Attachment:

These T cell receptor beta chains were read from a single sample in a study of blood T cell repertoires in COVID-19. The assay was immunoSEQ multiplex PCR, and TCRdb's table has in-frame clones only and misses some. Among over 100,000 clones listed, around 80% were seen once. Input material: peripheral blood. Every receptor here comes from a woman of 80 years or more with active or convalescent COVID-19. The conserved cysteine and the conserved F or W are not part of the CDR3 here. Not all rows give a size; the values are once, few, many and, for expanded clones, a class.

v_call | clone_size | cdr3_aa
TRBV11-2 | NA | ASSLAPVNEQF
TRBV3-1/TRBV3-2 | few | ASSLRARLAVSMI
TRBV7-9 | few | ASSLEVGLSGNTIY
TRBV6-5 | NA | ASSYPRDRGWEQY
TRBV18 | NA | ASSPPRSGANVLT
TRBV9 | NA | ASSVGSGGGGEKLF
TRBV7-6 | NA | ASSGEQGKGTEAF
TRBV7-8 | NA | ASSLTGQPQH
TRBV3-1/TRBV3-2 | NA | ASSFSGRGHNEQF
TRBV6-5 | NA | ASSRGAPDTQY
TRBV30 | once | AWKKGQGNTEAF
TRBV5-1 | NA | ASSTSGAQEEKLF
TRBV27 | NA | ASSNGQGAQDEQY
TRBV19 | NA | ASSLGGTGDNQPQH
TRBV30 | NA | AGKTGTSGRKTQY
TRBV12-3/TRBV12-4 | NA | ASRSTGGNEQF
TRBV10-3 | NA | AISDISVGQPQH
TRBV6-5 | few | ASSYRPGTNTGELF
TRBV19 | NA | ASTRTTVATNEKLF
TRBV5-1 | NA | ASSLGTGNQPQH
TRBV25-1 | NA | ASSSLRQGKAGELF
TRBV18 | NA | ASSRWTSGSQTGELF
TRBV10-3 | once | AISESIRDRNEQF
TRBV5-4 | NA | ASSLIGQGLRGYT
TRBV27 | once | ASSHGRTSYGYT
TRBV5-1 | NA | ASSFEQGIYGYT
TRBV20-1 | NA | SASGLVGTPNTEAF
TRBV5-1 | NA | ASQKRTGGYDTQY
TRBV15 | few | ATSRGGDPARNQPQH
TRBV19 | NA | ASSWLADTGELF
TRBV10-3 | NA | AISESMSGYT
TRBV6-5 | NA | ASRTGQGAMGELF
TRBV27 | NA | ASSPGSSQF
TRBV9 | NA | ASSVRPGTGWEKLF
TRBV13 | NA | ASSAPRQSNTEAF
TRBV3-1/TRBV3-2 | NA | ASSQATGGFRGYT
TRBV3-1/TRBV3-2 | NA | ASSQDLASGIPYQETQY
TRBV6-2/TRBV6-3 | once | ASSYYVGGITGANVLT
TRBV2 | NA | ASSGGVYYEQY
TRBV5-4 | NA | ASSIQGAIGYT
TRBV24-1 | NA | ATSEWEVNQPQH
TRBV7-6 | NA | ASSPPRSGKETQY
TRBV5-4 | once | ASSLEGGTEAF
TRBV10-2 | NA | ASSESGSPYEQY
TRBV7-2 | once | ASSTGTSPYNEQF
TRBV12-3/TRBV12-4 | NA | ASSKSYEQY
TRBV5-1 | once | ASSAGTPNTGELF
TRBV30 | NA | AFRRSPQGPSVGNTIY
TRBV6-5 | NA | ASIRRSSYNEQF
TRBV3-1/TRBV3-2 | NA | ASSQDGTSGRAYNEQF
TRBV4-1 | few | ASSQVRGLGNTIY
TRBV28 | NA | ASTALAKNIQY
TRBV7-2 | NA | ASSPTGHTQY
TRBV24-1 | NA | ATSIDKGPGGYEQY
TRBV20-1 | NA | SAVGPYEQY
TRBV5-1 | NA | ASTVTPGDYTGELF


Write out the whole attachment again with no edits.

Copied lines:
These T cell receptor beta chains were read from a single sample in a study of blood T cell repertoires in COVID-19. The assay was immunoSEQ multiplex PCR, and TCRdb's table has in-frame clones only and misses some. Among over 100,000 clones listed, around 80% were seen once. Input material: peripheral blood. Every receptor here comes from a woman of 80 years or more with active or convalescent COVID-19. The conserved cysteine and the conserved F or W are not part of the CDR3 here. Not all rows give a size; the values are once, few, many and, for expanded clones, a class.

v_call | clone_size | cdr3_aa
TRBV11-2 | NA | ASSLAPVNEQF
TRBV3-1/TRBV3-2 | few | ASSLRARLAVSMI
TRBV7-9 | few | ASSLEVGLSGNTIY
TRBV6-5 | NA | ASSYPRDRGWEQY
TRBV18 | NA | ASSPPRSGANVLT
TRBV9 | NA | ASSVGSGGGGEKLF
TRBV7-6 | NA | ASSGEQGKGTEAF
TRBV7-8 | NA | ASSLTGQPQH
TRBV3-1/TRBV3-2 | NA | ASSFSGRGHNEQF
TRBV6-5 | NA | ASSRGAPDTQY
TRBV30 | once | AWKKGQGNTEAF
TRBV5-1 | NA | ASSTSGAQEEKLF
TRBV27 | NA | ASSNGQGAQDEQY
TRBV19 | NA | ASSLGGTGDNQPQH
TRBV30 | NA | AGKTGTSGRKTQY
TRBV12-3/TRBV12-4 | NA | ASRSTGGNEQF
TRBV10-3 | NA | AISDISVGQPQH
TRBV6-5 | few | ASSYRPGTNTGELF
TRBV19 | NA | ASTRTTVATNEKLF
TRBV5-1 | NA | ASSLGTGNQPQH
TRBV25-1 | NA | ASSSLRQGKAGELF
TRBV18 | NA | ASSRWTSGSQTGELF
TRBV10-3 | once | AISESIRDRNEQF
TRBV5-4 | NA | ASSLIGQGLRGYT
TRBV27 | once | ASSHGRTSYGYT
TRBV5-1 | NA | ASSFEQGIYGYT
TRBV20-1 | NA | SASGLVGTPNTEAF
TRBV5-1 | NA | ASQKRTGGYDTQY
TRBV15 | few | ATSRGGDPARNQPQH
TRBV19 | NA | ASSWLADTGELF
TRBV10-3 | NA | AISESMSGYT
TRBV6-5 | NA | ASRTGQGAMGELF
TRBV27 | NA | ASSPGSSQF
TRBV9 | NA | ASSVRPGTGWEKLF
TRBV13 | NA | ASSAPRQSNTEAF
TRBV3-1/TRBV3-2 | NA | ASSQATGGFRGYT
TRBV3-1/TRBV3-2 | NA | ASSQDLASGIPYQETQY
TRBV6-2/TRBV6-3 | once | ASSYYVGGITGANVLT
TRBV2 | NA | ASSGGVYYEQY
TRBV5-4 | NA | ASSIQGAIGYT
TRBV24-1 | NA | ATSEWEVNQPQH
TRBV7-6 | NA | ASSPPRSGKETQY
TRBV5-4 | once | ASSLEGGTEAF
TRBV10-2 | NA | ASSESGSPYEQY
TRBV7-2 | once | ASSTGTSPYNEQF
TRBV12-3/TRBV12-4 | NA | ASSKSYEQY
TRBV5-1 | once | ASSAGTPNTGELF
TRBV30 | NA | AFRRSPQGPSVGNTIY
TRBV6-5 | NA | ASIRRSSYNEQF
TRBV3-1/TRBV3-2 | NA | ASSQDGTSGRAYNEQF
TRBV4-1 | few | ASSQVRGLGNTIY
TRBV28 | NA | ASTALAKNIQY
TRBV7-2 | NA | ASSPTGHTQY
TRBV24-1 | NA | ATSIDKGPGGYEQY
TRBV20-1 | NA | SAVGPYEQY
TRBV5-1 | NA | ASTVTPGDYTGELF